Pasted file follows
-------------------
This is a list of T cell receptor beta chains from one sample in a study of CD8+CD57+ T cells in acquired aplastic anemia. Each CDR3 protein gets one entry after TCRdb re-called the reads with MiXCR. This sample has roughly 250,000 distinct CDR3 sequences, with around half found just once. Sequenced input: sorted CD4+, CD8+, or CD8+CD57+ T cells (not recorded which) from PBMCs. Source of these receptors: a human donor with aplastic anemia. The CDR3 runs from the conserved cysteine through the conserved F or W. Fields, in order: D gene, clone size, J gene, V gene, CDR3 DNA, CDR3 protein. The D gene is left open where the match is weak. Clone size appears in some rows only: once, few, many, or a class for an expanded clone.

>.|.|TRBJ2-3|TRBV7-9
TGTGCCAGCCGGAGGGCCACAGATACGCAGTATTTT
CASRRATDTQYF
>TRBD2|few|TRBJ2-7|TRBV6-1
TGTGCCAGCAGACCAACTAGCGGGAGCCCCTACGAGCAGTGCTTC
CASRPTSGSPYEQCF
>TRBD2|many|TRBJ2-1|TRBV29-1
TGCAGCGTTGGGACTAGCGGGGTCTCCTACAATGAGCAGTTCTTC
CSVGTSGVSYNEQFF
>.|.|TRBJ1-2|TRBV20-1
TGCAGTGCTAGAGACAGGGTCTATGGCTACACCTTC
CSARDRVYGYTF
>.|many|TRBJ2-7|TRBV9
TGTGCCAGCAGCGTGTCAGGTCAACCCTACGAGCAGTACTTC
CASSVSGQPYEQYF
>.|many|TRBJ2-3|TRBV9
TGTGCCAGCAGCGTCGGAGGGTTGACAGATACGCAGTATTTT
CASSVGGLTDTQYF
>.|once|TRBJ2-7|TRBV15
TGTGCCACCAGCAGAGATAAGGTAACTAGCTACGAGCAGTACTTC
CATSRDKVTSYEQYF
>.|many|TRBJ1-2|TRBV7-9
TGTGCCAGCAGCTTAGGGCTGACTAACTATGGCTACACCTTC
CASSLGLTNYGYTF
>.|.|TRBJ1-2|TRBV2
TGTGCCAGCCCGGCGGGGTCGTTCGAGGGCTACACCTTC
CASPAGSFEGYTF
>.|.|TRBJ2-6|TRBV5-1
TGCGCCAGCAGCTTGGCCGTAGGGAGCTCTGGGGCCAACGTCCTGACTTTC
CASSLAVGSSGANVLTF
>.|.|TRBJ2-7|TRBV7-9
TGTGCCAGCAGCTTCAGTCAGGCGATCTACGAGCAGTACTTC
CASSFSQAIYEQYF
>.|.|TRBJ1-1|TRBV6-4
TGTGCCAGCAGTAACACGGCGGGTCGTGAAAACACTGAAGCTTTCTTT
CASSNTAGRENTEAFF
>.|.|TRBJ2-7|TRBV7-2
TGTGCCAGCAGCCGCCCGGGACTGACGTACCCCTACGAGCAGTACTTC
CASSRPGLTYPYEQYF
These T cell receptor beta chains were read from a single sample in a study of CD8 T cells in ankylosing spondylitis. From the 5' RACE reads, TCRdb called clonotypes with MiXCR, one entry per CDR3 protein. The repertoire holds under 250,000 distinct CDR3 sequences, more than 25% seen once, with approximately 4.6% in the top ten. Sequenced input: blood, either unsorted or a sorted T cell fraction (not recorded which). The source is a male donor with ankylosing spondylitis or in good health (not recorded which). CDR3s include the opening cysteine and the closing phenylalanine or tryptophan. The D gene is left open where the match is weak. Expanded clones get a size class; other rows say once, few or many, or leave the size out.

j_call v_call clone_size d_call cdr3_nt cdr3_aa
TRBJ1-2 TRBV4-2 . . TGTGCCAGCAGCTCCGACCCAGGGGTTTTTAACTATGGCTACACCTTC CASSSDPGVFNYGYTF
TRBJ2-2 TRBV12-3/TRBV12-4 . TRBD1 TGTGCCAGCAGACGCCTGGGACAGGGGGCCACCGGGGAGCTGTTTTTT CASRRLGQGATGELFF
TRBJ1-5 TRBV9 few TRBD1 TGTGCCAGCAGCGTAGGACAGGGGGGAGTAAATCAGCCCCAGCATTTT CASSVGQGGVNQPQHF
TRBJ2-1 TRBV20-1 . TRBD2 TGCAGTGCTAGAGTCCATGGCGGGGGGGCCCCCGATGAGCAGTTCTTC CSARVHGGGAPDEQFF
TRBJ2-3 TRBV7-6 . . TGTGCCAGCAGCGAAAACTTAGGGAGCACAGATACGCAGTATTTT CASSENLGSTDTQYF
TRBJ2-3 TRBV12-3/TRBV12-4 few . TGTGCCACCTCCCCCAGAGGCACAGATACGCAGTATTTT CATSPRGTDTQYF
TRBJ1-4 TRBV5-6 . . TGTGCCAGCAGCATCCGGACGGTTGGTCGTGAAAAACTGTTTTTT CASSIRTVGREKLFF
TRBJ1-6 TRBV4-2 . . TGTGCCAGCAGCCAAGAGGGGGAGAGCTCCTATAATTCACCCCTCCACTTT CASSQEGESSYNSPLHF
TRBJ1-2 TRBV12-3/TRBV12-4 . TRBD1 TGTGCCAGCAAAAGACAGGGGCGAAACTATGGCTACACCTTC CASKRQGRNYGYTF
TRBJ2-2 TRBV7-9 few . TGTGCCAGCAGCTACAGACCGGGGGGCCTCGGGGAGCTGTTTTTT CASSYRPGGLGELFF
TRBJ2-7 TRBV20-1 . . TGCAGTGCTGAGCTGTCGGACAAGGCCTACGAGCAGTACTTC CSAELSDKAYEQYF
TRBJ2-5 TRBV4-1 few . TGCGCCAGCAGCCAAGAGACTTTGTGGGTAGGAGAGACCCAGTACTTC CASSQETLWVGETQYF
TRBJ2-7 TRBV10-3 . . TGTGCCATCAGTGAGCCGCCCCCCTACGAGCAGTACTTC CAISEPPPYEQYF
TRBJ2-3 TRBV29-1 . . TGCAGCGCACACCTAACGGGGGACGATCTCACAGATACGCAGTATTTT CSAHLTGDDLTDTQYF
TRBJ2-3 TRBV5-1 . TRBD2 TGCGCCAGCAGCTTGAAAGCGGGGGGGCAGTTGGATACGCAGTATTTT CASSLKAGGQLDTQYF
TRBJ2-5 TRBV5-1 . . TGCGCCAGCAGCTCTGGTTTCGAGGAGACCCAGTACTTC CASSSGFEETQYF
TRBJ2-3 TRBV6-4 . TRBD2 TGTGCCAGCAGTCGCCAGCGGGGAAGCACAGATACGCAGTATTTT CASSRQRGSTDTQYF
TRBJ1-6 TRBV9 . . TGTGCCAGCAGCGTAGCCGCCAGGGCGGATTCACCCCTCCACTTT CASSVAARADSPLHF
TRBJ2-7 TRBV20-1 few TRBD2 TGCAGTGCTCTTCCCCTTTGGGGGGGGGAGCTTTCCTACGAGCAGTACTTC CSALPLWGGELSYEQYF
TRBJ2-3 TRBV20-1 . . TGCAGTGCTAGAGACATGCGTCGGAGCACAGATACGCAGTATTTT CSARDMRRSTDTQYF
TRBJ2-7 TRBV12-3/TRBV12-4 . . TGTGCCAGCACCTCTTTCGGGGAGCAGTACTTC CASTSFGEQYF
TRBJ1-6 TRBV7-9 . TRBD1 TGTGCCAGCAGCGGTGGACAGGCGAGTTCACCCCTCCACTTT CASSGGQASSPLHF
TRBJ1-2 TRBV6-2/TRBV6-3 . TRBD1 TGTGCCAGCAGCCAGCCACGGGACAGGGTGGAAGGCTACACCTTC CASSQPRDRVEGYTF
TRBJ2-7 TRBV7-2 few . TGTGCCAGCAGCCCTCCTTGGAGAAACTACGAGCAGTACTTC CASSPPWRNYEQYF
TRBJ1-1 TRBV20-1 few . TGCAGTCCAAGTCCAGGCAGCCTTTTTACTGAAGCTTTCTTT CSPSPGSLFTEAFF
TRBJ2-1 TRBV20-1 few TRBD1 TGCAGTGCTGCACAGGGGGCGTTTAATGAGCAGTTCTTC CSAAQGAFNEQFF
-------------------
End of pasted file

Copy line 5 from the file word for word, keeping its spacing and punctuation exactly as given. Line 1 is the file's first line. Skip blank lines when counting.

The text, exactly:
>TRBD2|few|TRBJ2-7|TRBV6-1